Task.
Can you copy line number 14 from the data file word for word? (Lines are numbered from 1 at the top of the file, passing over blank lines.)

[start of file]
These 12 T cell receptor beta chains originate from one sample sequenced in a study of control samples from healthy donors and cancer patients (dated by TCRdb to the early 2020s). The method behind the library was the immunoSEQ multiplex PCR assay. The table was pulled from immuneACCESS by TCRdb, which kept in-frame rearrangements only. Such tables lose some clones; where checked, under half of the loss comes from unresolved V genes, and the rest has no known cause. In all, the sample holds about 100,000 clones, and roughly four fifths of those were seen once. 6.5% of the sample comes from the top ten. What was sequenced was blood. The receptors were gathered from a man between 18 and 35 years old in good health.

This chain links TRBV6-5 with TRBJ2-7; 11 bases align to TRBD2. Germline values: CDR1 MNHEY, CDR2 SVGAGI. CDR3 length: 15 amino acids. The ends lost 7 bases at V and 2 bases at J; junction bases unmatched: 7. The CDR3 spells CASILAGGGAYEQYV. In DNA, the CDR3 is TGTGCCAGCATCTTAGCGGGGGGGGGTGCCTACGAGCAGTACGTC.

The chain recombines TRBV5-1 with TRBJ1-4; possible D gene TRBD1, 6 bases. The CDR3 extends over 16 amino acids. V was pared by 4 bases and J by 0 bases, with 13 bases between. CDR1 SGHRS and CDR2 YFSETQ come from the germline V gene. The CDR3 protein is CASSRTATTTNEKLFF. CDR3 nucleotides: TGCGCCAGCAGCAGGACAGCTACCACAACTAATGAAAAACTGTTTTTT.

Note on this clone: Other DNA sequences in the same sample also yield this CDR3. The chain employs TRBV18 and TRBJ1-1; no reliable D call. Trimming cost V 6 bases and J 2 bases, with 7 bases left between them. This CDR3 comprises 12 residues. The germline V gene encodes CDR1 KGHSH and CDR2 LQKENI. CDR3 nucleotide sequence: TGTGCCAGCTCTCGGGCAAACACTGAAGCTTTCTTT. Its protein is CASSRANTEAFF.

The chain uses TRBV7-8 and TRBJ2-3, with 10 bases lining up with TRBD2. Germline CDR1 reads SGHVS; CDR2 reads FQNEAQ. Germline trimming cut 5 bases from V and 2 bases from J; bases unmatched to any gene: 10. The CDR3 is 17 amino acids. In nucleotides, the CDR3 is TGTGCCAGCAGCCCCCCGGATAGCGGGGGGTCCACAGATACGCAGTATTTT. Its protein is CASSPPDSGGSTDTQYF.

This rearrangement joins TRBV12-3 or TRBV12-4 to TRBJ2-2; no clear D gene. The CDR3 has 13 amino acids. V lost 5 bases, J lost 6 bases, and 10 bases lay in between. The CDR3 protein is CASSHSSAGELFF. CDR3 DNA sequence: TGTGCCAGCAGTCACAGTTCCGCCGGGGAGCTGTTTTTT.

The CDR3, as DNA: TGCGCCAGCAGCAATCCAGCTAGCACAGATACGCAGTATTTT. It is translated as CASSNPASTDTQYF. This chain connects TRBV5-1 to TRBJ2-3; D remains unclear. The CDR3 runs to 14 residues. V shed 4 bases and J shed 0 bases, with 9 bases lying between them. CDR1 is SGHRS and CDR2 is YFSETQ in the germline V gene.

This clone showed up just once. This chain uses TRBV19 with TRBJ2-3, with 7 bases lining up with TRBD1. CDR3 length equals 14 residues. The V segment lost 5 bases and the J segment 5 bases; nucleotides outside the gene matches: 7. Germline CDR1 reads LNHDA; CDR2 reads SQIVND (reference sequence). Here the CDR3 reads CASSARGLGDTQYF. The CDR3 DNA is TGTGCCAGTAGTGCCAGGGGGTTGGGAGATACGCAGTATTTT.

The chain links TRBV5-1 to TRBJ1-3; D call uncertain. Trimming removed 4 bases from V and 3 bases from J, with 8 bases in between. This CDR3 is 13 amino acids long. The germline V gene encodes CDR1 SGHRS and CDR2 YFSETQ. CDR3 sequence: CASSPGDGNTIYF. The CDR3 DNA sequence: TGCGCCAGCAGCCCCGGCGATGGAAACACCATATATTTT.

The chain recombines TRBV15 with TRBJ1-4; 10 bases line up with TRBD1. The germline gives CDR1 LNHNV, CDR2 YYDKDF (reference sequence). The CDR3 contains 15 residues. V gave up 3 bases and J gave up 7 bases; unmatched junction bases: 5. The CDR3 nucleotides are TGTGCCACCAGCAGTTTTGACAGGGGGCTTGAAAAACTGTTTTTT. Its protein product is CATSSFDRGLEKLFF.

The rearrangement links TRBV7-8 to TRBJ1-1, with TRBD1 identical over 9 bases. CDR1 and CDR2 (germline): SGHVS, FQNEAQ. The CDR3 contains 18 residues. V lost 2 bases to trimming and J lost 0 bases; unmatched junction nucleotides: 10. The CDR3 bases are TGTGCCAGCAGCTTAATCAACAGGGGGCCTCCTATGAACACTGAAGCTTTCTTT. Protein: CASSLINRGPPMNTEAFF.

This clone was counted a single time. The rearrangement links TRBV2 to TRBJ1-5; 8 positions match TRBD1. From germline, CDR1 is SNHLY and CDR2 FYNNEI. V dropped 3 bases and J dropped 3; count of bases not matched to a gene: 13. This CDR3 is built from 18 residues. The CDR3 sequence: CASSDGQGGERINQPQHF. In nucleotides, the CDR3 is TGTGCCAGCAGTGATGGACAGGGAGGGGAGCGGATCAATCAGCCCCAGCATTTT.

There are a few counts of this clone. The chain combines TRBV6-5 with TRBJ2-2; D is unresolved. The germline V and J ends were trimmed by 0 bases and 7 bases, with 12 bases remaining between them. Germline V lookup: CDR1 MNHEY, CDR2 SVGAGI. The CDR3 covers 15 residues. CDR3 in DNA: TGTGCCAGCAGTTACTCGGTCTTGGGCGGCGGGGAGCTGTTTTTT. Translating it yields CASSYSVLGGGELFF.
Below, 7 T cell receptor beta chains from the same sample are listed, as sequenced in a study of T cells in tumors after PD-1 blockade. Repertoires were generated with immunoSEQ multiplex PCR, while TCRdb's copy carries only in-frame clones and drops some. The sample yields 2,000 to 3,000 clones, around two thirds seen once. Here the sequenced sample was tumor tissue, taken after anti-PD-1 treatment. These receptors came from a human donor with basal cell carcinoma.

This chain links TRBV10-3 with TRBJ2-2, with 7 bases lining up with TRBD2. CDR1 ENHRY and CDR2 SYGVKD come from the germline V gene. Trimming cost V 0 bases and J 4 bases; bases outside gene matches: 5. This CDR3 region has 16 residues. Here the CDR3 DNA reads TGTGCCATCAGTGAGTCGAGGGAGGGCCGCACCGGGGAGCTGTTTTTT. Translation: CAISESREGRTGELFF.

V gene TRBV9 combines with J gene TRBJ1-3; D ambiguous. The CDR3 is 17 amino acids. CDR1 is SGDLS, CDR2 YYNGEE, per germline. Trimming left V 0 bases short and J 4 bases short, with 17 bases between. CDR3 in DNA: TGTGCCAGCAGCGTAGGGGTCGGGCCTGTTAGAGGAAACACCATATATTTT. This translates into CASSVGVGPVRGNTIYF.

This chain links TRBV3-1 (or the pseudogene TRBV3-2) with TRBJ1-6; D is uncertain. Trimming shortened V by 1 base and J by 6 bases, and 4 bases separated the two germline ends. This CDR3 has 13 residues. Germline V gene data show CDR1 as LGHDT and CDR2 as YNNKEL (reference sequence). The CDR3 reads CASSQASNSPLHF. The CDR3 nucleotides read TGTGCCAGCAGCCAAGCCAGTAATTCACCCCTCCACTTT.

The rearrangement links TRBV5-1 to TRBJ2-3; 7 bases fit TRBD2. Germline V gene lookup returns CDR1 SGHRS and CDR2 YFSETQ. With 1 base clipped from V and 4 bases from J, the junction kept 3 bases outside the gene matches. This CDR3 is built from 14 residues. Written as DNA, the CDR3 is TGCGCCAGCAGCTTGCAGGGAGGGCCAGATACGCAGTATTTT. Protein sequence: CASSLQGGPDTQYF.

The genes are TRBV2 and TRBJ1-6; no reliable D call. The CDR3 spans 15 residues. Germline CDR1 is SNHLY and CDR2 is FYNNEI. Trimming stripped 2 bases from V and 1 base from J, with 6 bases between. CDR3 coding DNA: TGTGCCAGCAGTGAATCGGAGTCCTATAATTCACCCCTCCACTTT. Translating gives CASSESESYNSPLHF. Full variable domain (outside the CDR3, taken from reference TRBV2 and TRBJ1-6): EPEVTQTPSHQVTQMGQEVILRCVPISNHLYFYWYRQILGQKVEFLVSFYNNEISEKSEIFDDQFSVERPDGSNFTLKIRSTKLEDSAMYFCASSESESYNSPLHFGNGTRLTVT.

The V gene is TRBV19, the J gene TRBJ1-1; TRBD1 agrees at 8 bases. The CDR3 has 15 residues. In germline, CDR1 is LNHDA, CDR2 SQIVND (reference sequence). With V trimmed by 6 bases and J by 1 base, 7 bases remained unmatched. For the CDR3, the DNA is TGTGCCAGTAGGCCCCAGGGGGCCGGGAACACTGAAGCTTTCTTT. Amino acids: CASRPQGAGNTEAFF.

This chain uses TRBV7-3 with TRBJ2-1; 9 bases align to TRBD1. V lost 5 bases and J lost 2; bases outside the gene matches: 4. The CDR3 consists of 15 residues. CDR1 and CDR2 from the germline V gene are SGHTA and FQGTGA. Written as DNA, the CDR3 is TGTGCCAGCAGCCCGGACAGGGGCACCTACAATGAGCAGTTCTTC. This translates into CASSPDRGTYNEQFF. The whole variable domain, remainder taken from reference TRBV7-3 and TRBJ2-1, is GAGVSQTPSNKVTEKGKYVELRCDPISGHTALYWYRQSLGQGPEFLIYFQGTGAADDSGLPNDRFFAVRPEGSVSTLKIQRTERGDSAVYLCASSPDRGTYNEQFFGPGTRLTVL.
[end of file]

Below, 7 T cell receptor beta chains from the same sample are listed, as sequenced in a study of T cells in tumors after PD-1 blockade. Repertoires were generated with immunoSEQ multiplex PCR, while TCRdb's copy carries only in-frame clones and drops some. The sample yields 2,000 to 3,000 clones, around two thirds seen once. Here the sequenced sample was tumor tissue, taken after anti-PD-1 treatment. These receptors came from a human donor with basal cell carcinoma.